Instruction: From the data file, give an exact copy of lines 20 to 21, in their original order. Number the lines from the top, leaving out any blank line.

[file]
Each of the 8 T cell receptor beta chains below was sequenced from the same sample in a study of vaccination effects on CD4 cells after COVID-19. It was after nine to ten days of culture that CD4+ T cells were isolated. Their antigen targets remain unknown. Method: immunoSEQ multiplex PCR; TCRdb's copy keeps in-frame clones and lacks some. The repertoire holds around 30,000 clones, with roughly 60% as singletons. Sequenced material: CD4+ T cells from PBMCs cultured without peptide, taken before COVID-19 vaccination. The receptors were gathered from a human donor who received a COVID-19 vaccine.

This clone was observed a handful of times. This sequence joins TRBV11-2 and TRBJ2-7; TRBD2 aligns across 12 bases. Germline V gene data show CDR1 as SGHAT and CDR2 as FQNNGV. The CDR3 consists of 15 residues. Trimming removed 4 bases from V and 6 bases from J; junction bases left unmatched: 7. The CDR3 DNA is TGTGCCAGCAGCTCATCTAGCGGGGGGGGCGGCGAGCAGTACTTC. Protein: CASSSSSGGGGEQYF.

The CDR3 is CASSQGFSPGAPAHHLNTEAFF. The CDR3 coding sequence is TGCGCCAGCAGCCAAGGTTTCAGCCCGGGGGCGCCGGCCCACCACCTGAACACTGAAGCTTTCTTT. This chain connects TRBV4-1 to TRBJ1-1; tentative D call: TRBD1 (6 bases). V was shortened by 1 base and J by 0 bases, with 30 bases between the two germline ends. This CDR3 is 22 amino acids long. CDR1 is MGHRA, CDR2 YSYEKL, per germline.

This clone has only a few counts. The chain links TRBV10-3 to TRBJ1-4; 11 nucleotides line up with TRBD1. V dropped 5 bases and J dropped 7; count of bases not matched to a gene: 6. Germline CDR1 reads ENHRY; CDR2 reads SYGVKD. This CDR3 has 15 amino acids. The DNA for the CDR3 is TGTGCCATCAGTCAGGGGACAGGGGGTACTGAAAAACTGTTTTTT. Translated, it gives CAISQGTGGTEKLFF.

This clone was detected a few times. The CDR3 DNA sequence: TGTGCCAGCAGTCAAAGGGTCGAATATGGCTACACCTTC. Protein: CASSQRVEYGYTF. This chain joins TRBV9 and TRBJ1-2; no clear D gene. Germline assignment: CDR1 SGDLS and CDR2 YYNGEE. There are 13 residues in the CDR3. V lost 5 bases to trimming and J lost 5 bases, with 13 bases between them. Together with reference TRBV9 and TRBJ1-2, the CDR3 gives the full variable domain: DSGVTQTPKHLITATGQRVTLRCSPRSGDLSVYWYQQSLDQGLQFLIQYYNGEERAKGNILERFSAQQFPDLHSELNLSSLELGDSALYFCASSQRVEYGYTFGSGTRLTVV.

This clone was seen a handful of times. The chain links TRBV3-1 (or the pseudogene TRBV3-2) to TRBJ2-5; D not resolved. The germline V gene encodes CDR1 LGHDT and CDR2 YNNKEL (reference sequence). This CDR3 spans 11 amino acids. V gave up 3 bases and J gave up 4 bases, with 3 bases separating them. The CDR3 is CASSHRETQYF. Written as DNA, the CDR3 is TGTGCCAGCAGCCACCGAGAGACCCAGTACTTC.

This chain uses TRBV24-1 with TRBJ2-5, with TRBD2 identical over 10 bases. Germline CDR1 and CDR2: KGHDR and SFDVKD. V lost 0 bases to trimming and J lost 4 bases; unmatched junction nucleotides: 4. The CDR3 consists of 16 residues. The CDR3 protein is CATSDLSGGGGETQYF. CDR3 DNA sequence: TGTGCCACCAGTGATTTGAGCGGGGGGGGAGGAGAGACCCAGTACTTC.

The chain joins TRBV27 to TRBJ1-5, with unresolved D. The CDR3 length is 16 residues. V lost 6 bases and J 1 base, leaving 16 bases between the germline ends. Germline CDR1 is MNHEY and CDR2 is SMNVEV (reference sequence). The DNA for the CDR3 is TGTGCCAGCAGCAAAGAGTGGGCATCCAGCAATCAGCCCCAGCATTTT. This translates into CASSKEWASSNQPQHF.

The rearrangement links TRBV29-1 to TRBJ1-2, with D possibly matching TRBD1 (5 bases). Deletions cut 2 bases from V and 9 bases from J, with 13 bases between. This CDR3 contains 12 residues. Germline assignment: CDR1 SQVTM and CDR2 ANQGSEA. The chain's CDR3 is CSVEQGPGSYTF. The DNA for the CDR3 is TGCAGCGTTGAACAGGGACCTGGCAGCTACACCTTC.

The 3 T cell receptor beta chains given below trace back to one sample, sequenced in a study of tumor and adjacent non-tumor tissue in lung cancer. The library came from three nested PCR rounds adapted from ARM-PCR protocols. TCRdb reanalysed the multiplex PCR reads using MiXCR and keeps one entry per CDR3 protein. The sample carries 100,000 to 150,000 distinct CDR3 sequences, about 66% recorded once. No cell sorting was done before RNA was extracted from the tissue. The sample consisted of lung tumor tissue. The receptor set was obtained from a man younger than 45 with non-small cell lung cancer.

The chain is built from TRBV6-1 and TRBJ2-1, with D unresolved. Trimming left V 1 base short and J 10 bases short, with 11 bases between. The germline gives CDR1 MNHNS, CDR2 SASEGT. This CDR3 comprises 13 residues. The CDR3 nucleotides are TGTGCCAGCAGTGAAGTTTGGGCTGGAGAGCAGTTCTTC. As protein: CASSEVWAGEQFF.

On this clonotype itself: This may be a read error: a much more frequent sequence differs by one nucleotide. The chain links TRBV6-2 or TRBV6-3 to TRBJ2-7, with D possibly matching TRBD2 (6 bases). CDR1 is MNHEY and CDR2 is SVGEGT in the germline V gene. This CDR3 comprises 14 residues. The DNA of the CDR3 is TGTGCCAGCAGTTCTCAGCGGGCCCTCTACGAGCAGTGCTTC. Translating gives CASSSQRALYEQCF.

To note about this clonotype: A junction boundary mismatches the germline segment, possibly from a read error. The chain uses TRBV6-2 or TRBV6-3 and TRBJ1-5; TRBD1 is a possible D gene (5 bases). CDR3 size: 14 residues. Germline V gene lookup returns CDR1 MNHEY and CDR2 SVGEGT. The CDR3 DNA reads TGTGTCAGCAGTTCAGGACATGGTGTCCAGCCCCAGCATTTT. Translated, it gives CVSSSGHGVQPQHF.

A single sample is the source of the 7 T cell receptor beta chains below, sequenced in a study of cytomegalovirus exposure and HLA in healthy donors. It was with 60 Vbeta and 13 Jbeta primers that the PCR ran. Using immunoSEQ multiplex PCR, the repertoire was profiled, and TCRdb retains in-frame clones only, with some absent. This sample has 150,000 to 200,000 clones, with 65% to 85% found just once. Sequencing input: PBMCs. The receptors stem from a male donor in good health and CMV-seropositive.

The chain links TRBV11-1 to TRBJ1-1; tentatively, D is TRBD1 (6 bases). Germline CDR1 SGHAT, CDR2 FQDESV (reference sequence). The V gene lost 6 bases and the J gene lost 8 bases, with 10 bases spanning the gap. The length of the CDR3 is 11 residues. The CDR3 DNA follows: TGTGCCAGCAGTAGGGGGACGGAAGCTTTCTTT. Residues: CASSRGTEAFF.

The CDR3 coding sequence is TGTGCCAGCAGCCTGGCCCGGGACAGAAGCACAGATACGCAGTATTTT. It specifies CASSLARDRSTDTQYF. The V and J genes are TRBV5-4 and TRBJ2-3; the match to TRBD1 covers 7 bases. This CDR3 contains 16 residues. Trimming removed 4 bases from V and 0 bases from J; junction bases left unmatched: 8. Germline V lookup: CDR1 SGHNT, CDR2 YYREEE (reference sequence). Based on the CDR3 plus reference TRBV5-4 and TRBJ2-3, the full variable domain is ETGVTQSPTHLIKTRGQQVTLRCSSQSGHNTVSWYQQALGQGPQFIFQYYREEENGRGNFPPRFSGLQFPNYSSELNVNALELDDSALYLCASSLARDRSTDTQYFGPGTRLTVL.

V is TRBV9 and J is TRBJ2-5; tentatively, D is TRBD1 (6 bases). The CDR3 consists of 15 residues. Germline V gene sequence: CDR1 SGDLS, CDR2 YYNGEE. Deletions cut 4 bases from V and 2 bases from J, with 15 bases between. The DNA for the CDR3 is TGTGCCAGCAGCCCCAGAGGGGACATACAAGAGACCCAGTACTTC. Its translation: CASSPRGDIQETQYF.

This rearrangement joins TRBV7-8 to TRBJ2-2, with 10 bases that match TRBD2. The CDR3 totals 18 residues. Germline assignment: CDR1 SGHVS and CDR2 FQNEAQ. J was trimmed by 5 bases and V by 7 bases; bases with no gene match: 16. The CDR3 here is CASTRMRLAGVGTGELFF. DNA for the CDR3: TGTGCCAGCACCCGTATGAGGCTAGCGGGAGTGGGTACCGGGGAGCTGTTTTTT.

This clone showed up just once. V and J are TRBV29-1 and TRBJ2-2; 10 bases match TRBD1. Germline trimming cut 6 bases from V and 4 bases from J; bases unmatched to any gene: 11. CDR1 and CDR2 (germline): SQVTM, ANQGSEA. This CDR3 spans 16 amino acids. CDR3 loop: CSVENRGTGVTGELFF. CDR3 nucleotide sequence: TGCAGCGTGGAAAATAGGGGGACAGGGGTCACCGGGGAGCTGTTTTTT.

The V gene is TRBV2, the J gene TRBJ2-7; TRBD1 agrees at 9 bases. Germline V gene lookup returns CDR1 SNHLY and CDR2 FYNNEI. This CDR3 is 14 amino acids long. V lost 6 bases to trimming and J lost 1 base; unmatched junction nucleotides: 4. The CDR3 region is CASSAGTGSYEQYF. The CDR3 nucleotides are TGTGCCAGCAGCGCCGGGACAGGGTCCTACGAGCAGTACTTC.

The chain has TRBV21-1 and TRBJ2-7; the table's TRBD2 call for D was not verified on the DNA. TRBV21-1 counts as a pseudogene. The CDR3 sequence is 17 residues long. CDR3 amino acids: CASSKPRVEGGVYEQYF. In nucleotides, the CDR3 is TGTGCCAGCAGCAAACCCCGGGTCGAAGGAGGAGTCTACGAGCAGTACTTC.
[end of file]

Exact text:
The V gene is TRBV2, the J gene TRBJ2-7; TRBD1 agrees at 9 bases. Germline V gene lookup returns CDR1 SNHLY and CDR2 FYNNEI. This CDR3 is 14 amino acids long. V lost 6 bases to trimming and J lost 1 base; unmatched junction nucleotides: 4. The CDR3 region is CASSAGTGSYEQYF. The CDR3 nucleotides are TGTGCCAGCAGCGCCGGGACAGGGTCCTACGAGCAGTACTTC.

The chain has TRBV21-1 and TRBJ2-7; the table's TRBD2 call for D was not verified on the DNA. TRBV21-1 counts as a pseudogene. The CDR3 sequence is 17 residues long. CDR3 amino acids: CASSKPRVEGGVYEQYF. In nucleotides, the CDR3 is TGTGCCAGCAGCAAACCCCGGGTCGAAGGAGGAGTCTACGAGCAGTACTTC.